Conservation of Total Angular Momentum Proof

For this post, I want to prove that in the absence of external forces, the total angular momentum of an N-particle system is conserved.

I start with $\vec{P} = \displaystyle \sum_{\alpha} \vec{p}_{\alpha}$ which is the total momentum of an N-particle system. Now I can vectorially multiple the total momentum by $\vec{r}$ which is the position vector measured from the same origin $O$ for each particle. This will give me the total angular momentum of the system which can be written as $\vec{L} = \displaystyle \sum_{\alpha = 1}^{N} \vec{\ell}_{\alpha} = \displaystyle\sum_{\alpha = 1}^{N} \vec{r}_{\alpha} \times \vec{p}_{\alpha}$. After differentiating with respect to $t$, I obtain $\dot{\vec{L}} = \displaystyle \sum_{\alpha} \dot{\vec{\ell}}_{\alpha} = \displaystyle \sum_{\alpha} \frac{d}{dt} (\vec{r} \times \vec{p}) = \displaystyle \sum_{\alpha} ( \dot{\vec{r}} \times \vec{p}) + (\vec{r} \times \dot{\vec{p}})$. In the first cross product, I can substitute $\vec{p}$ with $m\dot{\vec{r}}$, and since the cross product of any two parallel vectors is zero, the first term becomes zero. This leaves implies that my sum becomes $\displaystyle\sum_{\alpha}\vec{r}_{\alpha} \times \vec{F}_{\alpha}$. Now, I can rewrite the net force on particle $\alpha$ as $\vec{F}_{\alpha} = \displaystyle \sum_{\beta \neq \alpha} \vec{F}_{\alpha \beta}$, where $\vec{F}_{\alpha \beta}$ represents the force exerted on particle $\alpha$ by particle $\beta$. Now I can make a substitution for $\vec{F}_{\alpha}$ to give me $\dot{\vec{L}} = \displaystyle \sum_{\alpha} \displaystyle \sum_{\beta \neq \alpha} \vec{r}_{\alpha} \times \vec{F}_{\alpha \beta}$

…I will finish the rest of this at some point. I seem to have misplaced the book.

Matrix Proof

I want show that $e^{(At)} = Se^{(\Lambda t)} S^{-1}$, where $S = (v_{1} v_{2})$, $A$ is a $2 \times 2$ matrix, and $\Lambda = \begin{pmatrix} \lambda_{1} & 0 \\0 & \lambda_{2} \end{pmatrix}$

I start by writing the middle sum in summation notation which gives me $Se^{(\Lambda t)}S^{-1} = S( \displaystyle\sum_{k = 0}^{\infty} \frac{1}{k!}(\Lambda t)^{k})S^{-1}$. Now I can use the identity $S^{-1}AS = \Lambda$ which will then give me $S(\displaystyle\sum_{k = 0}^{\infty} \frac{1}{k!}(S^{-1}AS)^{k}t^{k})(S^{-1})$. After pulling terms out of the sum, I will get $SS^{-1} (\displaystyle \sum_{k = 0}^{\infty} \frac{t^{k}A^{k}}{k!})SS^{-1}$. The $SS^{-1}$ terms create an identity matrix and the middle sum is equivalent to $e^{At}$ as shown below.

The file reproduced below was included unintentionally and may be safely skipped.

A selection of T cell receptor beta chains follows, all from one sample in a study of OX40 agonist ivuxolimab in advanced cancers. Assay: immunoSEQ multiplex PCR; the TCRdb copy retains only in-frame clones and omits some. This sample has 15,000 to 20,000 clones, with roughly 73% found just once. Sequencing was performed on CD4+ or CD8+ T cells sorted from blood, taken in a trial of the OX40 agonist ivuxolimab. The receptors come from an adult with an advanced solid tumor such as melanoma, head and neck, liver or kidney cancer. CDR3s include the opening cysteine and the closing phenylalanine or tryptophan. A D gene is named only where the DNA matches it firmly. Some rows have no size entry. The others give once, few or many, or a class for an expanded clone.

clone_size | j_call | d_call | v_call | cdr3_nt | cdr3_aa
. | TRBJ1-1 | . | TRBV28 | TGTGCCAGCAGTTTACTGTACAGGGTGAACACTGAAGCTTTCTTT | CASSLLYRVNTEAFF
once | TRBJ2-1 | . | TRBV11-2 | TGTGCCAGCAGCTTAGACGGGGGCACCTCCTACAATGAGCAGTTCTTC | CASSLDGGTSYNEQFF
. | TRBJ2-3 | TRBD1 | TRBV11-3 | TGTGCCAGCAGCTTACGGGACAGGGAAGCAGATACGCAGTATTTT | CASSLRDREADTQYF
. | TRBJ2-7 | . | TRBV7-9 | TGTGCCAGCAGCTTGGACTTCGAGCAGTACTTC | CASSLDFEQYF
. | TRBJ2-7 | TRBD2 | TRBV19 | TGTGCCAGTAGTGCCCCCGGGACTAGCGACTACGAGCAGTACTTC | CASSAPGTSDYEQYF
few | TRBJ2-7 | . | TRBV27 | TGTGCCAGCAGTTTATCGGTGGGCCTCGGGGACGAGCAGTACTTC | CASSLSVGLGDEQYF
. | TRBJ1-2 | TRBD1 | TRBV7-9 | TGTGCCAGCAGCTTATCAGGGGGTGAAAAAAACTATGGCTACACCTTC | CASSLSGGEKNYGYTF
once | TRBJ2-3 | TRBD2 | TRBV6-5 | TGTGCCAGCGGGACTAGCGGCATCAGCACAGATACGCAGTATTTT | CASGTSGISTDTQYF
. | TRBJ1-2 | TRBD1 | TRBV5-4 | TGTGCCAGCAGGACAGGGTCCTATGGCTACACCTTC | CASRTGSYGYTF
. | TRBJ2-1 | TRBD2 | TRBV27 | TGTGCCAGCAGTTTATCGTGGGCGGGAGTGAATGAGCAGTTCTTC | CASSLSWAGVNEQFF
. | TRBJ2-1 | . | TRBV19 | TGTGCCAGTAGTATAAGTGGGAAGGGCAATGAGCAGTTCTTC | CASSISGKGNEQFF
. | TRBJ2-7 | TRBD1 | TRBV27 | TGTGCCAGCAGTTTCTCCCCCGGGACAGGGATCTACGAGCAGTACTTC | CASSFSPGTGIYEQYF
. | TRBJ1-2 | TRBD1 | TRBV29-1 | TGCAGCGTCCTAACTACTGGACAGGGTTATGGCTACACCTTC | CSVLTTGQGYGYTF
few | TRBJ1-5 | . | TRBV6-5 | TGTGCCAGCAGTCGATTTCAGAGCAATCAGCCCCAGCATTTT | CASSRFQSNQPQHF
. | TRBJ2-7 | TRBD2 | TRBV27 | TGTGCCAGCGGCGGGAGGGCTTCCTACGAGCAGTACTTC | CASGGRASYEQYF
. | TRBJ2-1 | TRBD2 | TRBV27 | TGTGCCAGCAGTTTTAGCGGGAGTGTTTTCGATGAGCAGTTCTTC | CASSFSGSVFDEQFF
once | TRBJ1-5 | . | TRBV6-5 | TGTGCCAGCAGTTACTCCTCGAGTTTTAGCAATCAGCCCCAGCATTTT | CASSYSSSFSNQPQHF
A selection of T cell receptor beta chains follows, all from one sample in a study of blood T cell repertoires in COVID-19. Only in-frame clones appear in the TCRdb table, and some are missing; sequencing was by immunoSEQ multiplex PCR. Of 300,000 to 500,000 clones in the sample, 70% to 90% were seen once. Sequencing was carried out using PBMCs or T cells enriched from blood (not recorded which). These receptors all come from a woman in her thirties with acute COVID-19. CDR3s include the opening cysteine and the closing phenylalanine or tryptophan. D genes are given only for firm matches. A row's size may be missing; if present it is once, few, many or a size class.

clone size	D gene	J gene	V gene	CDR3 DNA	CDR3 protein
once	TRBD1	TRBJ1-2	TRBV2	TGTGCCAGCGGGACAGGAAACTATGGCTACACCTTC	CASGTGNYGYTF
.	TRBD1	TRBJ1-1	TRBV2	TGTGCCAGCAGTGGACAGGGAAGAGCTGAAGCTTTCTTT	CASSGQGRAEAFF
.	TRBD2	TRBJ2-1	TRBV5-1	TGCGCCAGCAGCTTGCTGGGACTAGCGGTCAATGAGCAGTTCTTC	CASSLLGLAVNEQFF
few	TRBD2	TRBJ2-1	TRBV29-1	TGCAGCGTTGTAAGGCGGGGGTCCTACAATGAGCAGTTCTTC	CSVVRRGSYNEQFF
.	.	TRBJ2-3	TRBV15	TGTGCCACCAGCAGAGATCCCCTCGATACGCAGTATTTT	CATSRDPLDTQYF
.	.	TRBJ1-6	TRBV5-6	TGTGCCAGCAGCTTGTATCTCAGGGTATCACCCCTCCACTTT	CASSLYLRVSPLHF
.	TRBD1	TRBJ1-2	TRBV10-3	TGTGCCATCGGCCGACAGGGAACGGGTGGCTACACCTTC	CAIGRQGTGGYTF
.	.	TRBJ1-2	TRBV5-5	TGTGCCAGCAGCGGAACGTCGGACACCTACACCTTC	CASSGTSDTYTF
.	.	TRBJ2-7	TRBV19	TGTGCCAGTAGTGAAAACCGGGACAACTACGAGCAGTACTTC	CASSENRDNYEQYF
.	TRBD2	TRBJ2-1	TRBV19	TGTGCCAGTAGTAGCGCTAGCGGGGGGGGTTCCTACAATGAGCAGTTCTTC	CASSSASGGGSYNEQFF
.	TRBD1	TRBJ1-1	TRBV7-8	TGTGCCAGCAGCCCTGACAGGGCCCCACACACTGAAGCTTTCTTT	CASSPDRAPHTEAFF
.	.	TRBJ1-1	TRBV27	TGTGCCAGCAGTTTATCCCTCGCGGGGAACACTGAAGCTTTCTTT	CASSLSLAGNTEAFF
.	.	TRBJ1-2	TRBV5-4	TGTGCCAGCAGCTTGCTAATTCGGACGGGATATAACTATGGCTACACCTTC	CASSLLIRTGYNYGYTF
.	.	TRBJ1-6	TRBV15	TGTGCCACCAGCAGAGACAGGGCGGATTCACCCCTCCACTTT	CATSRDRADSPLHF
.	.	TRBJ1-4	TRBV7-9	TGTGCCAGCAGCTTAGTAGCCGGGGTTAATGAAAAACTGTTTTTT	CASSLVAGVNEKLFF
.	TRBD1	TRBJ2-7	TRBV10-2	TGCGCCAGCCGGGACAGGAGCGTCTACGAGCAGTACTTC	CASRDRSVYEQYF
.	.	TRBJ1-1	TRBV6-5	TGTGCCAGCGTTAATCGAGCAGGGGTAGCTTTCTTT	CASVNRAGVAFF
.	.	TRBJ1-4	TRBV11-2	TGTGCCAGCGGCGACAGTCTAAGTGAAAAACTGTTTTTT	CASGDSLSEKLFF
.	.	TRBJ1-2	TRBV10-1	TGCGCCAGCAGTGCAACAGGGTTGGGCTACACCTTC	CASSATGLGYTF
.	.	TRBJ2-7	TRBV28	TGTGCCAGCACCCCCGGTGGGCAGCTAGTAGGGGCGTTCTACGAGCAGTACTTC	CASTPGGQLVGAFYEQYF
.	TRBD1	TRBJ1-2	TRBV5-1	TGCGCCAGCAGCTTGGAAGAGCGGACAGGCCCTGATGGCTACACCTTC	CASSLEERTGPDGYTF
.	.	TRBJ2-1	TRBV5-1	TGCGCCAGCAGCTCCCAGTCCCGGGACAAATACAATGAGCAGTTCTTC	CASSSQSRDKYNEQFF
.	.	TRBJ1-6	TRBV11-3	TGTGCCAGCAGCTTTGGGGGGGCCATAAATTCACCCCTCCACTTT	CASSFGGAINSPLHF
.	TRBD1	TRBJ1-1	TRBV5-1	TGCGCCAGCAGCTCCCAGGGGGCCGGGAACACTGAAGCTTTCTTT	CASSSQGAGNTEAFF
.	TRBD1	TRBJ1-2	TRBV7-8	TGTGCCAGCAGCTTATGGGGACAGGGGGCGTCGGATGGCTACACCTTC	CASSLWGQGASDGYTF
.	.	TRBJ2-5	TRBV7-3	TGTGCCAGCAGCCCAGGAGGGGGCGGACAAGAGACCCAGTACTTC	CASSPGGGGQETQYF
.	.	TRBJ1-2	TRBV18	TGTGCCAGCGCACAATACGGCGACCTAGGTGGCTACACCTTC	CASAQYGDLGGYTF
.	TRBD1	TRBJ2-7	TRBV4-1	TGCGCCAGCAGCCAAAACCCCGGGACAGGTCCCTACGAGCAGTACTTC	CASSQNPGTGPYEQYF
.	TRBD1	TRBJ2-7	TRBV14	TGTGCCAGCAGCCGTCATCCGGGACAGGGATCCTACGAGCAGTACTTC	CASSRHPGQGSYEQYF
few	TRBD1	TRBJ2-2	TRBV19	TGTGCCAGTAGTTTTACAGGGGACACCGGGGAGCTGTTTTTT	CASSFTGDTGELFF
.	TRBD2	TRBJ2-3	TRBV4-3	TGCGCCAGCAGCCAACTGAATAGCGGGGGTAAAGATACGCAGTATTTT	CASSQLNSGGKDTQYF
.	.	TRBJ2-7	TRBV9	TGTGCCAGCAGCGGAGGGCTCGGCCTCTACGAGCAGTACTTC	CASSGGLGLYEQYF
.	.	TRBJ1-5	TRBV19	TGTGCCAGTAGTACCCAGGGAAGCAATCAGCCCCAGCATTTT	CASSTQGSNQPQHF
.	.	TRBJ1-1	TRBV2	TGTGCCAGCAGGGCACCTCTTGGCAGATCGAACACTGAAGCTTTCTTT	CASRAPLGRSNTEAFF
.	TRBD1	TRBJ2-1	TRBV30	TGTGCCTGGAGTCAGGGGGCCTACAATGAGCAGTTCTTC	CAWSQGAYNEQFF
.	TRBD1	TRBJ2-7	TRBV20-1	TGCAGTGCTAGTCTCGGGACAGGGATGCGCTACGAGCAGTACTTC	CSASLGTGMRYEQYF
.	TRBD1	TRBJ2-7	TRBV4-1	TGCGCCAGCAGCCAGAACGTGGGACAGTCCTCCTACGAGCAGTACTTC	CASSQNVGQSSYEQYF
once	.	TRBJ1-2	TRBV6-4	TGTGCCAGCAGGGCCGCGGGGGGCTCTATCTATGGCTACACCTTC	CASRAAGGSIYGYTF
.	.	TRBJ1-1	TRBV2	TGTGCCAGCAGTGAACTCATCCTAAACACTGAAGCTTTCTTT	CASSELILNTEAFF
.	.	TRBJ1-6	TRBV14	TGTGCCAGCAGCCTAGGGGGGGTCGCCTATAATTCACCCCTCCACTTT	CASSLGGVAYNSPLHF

Matrix Proof

Given the matrix equation $\dot{u} = Au$, where $u =$ $\begin{pmatrix} x \\ y \end{pmatrix}$ and $A$ is a $2 \times 2$ matrix, I want to show that $\dot{u} = e^{At}u_{0}$ is the solution where $e^{At} = I + At + \frac{1}{2!}A^{2}t^{2} + \frac{1}{3!}A^{3}t^{3} + ...$ and $I$ is the identity matrix.

I start out by writing the above series in summation notation which gives me $\displaystyle\sum_{k = 0}^{\infty} \frac{t^{k}A^{k}}{k!}$. I can now take a time derivative of the sum to give me $\frac{d}{dt}e^{At} = \displaystyle\sum_{k = 0}^{\infty}\frac{kt^{k - 1}A^{k}}{k!}$. Since the first term of the series after differentiation is $0$, I can rewrite and reduce the sum to give me $\displaystyle\sum_{k = 1}^{\infty}\frac{t^{k - 1}A^{k}}{(k - 1)!}$. Now, I can pull out a single matrix term to give me $A \displaystyle\sum_{k = 1}^{\infty}\frac{t^{k - 1}A^{k - 1}}{(k - 1)!}$. I can now simplify the sum once again to give me $A \displaystyle\sum_{k = 0}^{\infty} \frac{t^{k}A^{k}}{k!}$. This is now equivalent to $Ae^{At}$. Assuming that $u = e^{At}u_{0}$  is the solution, I can differentiate it with respect to time to give me $\dot{u} = \frac{d}{dt}[e^{At}]u_{0}$. I just showed that $\frac{d}{dt} e^{At} = Ae^{At}$, which I can plug in to give me the equation $\dot{u} = Ae^{At}u_{0}$. Since $e^{At}u_{0} = u$, I am left with my original matrix equation $\dot{u} = Au$